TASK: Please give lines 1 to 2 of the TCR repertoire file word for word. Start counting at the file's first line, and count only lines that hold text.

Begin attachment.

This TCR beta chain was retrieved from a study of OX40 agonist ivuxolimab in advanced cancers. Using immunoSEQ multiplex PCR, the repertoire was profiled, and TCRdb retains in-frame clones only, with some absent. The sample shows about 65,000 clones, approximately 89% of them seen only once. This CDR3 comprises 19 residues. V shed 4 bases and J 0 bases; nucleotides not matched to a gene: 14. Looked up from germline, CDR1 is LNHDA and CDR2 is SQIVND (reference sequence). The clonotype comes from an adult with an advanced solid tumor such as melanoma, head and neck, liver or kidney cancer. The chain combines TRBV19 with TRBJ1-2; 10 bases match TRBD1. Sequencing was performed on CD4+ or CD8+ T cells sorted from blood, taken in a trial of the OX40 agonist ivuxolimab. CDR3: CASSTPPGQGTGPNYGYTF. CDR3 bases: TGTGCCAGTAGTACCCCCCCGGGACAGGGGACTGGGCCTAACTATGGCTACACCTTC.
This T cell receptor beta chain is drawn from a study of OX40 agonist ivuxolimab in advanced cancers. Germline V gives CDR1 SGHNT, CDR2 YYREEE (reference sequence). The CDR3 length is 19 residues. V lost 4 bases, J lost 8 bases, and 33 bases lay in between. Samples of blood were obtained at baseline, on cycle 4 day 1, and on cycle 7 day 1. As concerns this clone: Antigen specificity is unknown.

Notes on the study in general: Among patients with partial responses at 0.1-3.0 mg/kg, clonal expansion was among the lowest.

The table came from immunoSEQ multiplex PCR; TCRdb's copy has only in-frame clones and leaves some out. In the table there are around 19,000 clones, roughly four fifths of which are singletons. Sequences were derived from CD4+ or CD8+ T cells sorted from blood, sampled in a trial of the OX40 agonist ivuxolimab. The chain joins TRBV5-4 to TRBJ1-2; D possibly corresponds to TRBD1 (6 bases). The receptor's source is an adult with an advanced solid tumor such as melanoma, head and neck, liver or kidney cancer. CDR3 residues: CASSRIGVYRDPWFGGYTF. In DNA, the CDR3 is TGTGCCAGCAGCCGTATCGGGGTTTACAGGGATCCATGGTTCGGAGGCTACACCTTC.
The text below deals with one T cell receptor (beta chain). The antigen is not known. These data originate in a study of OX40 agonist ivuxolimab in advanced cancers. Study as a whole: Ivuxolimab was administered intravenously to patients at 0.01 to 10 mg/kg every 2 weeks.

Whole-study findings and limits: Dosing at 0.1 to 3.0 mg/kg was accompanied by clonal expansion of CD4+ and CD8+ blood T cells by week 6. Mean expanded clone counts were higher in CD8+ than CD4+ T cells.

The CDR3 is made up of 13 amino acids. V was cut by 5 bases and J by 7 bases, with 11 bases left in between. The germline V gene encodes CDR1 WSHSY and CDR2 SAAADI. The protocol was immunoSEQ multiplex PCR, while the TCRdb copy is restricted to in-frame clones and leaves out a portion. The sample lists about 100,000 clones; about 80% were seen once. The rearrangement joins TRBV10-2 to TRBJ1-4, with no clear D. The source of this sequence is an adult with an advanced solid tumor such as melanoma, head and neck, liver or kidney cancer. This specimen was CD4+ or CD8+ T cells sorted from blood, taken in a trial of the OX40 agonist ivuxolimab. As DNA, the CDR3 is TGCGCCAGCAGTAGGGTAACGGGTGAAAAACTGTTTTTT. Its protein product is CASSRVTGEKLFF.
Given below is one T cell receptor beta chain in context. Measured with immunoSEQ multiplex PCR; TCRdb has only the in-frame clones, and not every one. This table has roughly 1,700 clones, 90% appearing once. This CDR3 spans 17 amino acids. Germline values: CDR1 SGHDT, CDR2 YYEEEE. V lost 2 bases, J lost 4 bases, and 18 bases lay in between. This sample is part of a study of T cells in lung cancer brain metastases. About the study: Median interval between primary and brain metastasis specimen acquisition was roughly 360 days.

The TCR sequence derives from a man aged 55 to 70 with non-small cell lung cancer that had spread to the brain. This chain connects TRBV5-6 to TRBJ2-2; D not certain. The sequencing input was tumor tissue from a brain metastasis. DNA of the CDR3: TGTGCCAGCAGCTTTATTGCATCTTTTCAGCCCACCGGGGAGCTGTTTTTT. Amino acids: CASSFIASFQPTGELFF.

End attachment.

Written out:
This TCR beta chain was retrieved from a study of OX40 agonist ivuxolimab in advanced cancers. Using immunoSEQ multiplex PCR, the repertoire was profiled, and TCRdb retains in-frame clones only, with some absent. The sample shows about 65,000 clones, approximately 89% of them seen only once. This CDR3 comprises 19 residues. V shed 4 bases and J 0 bases; nucleotides not matched to a gene: 14. Looked up from germline, CDR1 is LNHDA and CDR2 is SQIVND (reference sequence). The clonotype comes from an adult with an advanced solid tumor such as melanoma, head and neck, liver or kidney cancer. The chain combines TRBV19 with TRBJ1-2; 10 bases match TRBD1. Sequencing was performed on CD4+ or CD8+ T cells sorted from blood, taken in a trial of the OX40 agonist ivuxolimab. CDR3: CASSTPPGQGTGPNYGYTF. CDR3 bases: TGTGCCAGTAGTACCCCCCCGGGACAGGGGACTGGGCCTAACTATGGCTACACCTTC.
This T cell receptor beta chain is drawn from a study of OX40 agonist ivuxolimab in advanced cancers. Germline V gives CDR1 SGHNT, CDR2 YYREEE (reference sequence). The CDR3 length is 19 residues. V lost 4 bases, J lost 8 bases, and 33 bases lay in between. Samples of blood were obtained at baseline, on cycle 4 day 1, and on cycle 7 day 1. As concerns this clone: Antigen specificity is unknown.